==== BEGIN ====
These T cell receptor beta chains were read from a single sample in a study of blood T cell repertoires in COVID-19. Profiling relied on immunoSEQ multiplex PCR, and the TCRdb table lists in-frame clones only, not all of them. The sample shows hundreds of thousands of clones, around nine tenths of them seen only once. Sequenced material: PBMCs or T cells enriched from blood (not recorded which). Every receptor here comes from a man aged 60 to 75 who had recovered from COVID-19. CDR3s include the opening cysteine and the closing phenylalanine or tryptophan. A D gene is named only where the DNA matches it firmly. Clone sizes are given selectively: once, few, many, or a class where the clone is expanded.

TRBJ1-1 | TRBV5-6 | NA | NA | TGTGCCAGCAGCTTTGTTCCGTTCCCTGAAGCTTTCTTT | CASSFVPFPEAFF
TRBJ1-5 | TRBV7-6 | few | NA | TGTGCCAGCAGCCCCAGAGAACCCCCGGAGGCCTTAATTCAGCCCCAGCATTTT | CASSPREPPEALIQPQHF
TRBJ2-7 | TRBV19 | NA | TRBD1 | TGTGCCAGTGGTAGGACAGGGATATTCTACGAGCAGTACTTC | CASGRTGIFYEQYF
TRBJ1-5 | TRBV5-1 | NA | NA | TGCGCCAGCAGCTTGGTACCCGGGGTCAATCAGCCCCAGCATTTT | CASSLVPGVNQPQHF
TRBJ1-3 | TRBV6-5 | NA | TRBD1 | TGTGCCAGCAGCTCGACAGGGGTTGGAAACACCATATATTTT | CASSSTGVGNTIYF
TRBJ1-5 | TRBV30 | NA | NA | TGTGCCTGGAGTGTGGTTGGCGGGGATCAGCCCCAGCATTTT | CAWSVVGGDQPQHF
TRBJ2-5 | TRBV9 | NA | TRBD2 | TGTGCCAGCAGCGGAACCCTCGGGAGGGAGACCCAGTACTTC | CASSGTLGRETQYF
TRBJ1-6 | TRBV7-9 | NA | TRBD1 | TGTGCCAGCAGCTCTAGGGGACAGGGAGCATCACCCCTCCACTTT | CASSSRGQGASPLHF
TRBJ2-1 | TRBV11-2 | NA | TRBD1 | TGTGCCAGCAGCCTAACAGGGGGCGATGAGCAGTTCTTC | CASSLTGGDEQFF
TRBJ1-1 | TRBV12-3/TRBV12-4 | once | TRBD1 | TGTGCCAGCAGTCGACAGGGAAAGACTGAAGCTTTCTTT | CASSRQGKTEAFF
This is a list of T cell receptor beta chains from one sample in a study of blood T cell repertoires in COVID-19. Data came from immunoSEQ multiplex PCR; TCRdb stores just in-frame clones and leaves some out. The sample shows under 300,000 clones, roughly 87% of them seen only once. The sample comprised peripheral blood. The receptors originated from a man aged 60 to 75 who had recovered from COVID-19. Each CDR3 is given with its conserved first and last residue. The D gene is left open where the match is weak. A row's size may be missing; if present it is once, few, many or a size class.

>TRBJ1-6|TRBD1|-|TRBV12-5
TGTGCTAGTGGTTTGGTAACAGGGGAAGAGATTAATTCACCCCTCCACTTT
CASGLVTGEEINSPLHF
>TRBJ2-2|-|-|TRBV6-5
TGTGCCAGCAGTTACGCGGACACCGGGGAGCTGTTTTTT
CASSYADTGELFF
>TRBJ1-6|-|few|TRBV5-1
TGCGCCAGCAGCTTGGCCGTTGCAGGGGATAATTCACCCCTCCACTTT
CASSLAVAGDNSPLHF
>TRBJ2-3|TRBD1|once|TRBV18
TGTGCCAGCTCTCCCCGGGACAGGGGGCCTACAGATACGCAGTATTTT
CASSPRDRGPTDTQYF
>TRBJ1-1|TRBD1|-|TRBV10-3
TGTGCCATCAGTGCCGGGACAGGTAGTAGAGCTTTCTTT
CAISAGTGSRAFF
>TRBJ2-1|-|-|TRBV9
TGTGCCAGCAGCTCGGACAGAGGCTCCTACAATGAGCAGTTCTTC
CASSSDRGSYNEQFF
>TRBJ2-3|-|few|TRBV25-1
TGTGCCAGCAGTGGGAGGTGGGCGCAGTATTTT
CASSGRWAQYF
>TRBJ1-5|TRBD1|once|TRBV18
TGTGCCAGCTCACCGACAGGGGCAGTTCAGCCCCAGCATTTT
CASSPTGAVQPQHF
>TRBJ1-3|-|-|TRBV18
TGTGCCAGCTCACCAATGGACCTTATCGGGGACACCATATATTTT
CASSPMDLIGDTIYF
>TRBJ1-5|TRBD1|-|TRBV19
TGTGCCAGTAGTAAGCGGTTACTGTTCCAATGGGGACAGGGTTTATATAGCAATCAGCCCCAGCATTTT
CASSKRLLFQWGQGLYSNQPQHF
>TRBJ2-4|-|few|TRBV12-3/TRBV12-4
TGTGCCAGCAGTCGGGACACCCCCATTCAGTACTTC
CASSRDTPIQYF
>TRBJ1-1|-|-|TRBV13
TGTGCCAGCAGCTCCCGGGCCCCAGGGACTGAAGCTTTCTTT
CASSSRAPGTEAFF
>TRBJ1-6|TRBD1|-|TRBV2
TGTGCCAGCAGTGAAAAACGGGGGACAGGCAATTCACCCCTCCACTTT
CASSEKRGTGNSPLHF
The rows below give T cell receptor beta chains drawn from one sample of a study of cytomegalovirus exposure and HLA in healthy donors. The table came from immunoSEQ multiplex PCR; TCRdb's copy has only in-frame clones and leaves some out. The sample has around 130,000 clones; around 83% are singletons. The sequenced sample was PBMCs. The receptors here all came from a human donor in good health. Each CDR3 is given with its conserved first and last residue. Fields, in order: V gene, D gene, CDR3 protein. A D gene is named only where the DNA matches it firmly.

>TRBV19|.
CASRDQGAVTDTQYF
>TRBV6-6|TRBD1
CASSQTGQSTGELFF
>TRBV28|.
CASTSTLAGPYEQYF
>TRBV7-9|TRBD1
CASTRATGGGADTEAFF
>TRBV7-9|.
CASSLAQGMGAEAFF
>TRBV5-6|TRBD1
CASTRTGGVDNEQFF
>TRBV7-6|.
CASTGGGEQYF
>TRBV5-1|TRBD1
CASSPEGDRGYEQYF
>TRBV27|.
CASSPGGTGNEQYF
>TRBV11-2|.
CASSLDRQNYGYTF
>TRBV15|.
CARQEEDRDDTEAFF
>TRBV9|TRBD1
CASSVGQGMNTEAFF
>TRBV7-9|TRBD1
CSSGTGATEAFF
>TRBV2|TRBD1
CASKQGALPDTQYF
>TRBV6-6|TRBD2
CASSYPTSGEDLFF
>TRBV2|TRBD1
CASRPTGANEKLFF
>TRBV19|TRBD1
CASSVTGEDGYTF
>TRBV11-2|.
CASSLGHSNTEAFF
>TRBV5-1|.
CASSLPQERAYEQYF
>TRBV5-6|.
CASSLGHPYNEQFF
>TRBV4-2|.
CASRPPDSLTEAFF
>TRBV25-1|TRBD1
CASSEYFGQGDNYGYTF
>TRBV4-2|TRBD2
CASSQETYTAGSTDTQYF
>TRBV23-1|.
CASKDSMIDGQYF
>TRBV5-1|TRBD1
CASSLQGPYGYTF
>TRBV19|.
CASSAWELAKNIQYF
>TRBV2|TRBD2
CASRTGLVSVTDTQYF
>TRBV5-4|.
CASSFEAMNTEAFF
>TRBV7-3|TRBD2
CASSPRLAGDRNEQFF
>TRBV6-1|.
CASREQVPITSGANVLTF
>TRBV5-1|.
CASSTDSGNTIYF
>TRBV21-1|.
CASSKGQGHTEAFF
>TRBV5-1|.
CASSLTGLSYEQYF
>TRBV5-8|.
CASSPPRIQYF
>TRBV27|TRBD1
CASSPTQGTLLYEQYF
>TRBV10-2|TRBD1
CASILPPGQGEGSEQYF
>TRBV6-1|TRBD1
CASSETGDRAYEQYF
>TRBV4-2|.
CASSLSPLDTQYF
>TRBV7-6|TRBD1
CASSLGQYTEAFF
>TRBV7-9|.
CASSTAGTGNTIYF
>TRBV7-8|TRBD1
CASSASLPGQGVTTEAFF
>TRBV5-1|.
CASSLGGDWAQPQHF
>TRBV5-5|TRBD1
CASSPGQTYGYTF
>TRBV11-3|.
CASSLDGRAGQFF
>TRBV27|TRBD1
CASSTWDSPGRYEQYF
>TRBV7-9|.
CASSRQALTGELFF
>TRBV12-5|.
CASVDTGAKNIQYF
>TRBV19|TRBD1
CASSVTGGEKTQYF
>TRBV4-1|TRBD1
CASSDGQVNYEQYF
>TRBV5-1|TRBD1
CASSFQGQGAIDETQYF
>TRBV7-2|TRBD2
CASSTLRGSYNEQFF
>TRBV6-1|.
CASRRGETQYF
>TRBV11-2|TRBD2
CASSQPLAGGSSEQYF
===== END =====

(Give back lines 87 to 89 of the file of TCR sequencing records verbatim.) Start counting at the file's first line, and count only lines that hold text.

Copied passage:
>TRBV11-2|.
CASSLGHSNTEAFF
>TRBV5-1|.